At 78 storeys and 374m the Central Plaza is Hong Kong's tallest building, and until the completion of the 112-storey Petronas Tower in Kuala Lumpur (Malaysia) in 1996,was also Asia's tallest building. For a time it was the world's fifth-highest building, and still holds the record for a building made from reinforced concrete. Special plasticisers had to be added to the concrete to prevent it from solidifying as it was pumped up over 300m.Completed in 1892, it provides a potent symbol of the manner in which the glitz of Central's downtown is spreading east into the old red-light district of Wan Chai.Be sure to see Central Plaza in conjunction with another outstanding Wan Chai building, the nearby Hong Kong Convention and Exhibition Centre.
During office hours you can ride the Plaza's lifts to the Sky Lobby observation deck on the 46th floor to admire some spectacular views over the city. At ground level the building's public spaces are equally impressive, the vast 30m high lobby a palatial vision of marble, paintings and real-life palm trees. At night the Plaza's illuminated exterior and triangular glass pyramid and summit mast - which have seen it dubbed the 'Big Syringe' - make the building an unmissable feature of the city skyline.
Unlike the Bank of China Tower, however, whose angles and points reputedly produce bad feng shui, the contractors thoughtfully rounded the edges of the Central Plaza's angles to temper any malevolent forces.
Sheng Wan District
Sheung Wan, the area to the west of Central, is not the most westerly of Hong Kong Island's city districts - Sai Ying Pun and Kennedy Town lie further west - but is about as far as most visitors venture during their stay. An area of traditional streets and trades, it begins almost immediately beyond the Central Market, though like other areas on the fringes of Centrai - notably Admirtitley and Wan Chai - its old buildings are increasingly having to make way for modern skyscrapers.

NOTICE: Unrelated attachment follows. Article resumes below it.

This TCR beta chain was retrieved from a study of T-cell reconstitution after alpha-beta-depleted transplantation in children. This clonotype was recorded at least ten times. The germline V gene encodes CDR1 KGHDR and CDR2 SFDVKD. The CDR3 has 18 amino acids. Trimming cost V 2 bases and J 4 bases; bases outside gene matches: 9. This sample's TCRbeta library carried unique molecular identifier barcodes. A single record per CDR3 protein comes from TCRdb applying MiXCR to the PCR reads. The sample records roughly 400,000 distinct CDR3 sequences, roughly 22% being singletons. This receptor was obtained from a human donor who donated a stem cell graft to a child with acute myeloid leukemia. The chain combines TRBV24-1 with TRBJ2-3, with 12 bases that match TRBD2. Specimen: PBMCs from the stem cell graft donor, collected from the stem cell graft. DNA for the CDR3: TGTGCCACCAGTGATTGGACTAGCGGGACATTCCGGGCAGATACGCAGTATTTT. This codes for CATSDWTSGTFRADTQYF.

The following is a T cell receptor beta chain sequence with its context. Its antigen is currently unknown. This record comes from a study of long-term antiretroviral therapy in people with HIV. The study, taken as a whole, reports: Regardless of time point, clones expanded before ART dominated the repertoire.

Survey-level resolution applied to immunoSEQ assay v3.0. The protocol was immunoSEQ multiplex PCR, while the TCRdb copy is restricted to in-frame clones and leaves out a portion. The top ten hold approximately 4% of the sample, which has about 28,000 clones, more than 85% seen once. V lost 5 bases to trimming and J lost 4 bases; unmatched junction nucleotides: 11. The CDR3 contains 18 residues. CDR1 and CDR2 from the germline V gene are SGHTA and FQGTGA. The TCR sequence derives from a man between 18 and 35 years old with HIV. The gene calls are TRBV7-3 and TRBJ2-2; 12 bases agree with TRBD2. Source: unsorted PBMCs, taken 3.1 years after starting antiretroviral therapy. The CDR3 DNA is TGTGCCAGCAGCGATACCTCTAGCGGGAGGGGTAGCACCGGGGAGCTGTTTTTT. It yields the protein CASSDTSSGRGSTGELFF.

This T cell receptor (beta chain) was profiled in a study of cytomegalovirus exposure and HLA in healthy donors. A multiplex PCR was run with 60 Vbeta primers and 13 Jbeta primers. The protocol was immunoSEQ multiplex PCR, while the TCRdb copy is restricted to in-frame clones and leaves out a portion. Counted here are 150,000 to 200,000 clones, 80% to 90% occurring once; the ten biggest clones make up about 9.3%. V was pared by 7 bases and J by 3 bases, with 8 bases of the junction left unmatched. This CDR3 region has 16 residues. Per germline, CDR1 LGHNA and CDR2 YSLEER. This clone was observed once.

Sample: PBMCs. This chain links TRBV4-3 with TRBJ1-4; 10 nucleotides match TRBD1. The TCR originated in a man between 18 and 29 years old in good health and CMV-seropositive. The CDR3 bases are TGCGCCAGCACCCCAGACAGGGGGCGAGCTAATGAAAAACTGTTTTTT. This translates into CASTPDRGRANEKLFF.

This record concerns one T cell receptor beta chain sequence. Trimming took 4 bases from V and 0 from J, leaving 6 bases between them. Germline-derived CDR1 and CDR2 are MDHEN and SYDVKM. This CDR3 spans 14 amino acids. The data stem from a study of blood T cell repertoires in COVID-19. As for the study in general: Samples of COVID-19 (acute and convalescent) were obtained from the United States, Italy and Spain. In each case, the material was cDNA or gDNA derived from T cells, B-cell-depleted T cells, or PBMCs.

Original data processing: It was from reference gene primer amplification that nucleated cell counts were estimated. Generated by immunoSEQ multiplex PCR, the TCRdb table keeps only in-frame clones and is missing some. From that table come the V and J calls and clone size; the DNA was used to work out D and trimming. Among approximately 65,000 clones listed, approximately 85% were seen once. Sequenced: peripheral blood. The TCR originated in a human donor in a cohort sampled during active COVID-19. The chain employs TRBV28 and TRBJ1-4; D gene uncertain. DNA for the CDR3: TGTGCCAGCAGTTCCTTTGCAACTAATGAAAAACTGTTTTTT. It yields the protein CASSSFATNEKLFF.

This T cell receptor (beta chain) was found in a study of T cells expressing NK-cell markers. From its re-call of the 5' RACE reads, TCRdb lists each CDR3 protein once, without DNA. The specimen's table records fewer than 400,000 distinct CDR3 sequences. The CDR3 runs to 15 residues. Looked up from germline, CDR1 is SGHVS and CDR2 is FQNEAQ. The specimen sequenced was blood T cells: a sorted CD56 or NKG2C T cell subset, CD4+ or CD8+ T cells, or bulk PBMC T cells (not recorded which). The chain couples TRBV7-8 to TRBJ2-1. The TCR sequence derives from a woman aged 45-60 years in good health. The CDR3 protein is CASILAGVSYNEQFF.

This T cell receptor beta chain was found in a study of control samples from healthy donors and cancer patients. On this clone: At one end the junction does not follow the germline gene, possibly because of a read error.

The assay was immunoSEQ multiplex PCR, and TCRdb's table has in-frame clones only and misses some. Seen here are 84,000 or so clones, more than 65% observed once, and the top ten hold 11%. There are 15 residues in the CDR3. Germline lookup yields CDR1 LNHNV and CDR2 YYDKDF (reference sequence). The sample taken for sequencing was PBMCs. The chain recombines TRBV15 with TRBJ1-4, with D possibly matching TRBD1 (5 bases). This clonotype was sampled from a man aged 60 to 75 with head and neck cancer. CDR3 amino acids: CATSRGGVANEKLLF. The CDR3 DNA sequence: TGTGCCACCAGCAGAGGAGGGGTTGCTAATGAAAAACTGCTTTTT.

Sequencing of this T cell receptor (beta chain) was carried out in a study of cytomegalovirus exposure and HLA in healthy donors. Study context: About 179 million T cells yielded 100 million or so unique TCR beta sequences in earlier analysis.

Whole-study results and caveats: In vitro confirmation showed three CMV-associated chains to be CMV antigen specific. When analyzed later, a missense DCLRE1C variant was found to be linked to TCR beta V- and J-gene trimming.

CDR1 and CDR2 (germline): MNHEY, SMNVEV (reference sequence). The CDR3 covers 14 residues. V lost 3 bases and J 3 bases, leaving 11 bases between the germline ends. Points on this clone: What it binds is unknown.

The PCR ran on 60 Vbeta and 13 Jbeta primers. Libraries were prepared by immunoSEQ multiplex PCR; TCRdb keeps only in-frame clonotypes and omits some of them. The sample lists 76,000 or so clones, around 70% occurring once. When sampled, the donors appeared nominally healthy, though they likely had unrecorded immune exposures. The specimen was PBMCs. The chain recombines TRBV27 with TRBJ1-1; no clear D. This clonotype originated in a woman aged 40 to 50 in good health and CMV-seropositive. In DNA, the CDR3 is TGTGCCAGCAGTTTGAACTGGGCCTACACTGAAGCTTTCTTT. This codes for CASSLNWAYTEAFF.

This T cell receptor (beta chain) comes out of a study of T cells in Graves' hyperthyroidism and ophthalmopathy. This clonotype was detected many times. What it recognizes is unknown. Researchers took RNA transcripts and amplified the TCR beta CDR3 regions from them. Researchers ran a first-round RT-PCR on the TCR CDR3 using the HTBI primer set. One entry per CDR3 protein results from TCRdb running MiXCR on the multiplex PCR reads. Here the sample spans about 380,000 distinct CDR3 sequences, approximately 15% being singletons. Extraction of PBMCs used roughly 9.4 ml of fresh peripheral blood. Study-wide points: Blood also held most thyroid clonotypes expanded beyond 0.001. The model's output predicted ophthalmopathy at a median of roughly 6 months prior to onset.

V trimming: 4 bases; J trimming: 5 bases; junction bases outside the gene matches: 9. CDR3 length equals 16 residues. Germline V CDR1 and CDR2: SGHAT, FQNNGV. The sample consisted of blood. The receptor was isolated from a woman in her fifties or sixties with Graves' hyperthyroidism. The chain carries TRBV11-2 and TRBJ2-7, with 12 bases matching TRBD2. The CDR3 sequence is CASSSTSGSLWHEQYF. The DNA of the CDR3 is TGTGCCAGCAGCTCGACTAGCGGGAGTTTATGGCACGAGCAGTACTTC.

Certain traditional enclaves survive, however, most of which you can visit during the course of a morning's walk. One of the key areas centres on Bonham Strand and Ko Shing Street, heart of the city's wholesale trade in traditional medicines. Another focuses on Hollywood Road, centre of the art and antiques district and home to the Man Mo Temple, the most impressive of the city's temples. Close by lies Tai Ping Shan Street, where three smaller but equally interesting temples survive.
Wan Chai is Hong Kong's best-known district after Central,its fame partly the result of Richard Mason's The World of Suzie Wong, a book that chronicled the life and loves of a Wan Chai prostitute (a film was also made). The area was the first of five wan, residential quarters set aside by the British for the Chinese; Central, or Victoria as it was then known, was reserved largely for Europeans. British military barracks were later installed, and where soldiers came, prostitutes soon followed.
Wan Chai's reputation as a red-light district prevailed for years, achieving its greatest notoriety during the Korean and Vietnam wars, when its bars, brothels and clubs were favoured points of 'rest and relaxation' for off-duty servicemen. Today the streets still have the slightly seedy look of the 1950s and 1960s, full of dark alleys and crumbling tenements, not to mention a preponderance of bars, clubs, British 'pubs' and hostess 'establishments'. Sailors on shore leave, locals and curious tourists still prowl the night-time streets, though the area's sex, salaciousness and earthy vigour are now either memories or have been sanitised for public consumption.
Bonham Strand is one of Hong Kong Island's major streets, beginning in Central at the end of Queen's Road and pushing west into Sheung Wan, where it divides into Bonham Strand East and Bonham Strand West. Well worth exploring, it retains its appeal despite the loss of many of its traditional sights to redevelopment.
Stores here and on surrounding streets have long specialised in the sale of medicinal herbs and ingredients of more dubious efficacy. Many retain their open-fronted facades, along with shelves, drawers and glass cabinets overflowing with a cornucopia of Chinese cure-alls. These include bark, insects, crushed pearls, reindeer horn anddried sea horses, not to mention highly venomous snakes(dead and alive), which are put to both medical and gastronomic use. Snake soup is a warming winter favourite - the snake trade peaks between October and February - while snake's gall-bladder is believed to alleviate rheumatism.The cure involves swallowing the raw gall-bladder, recently extracted from a live snake, with only a comforting glass of wine to help it down. The deadlier the snake, apparently,the more efficacious the cure.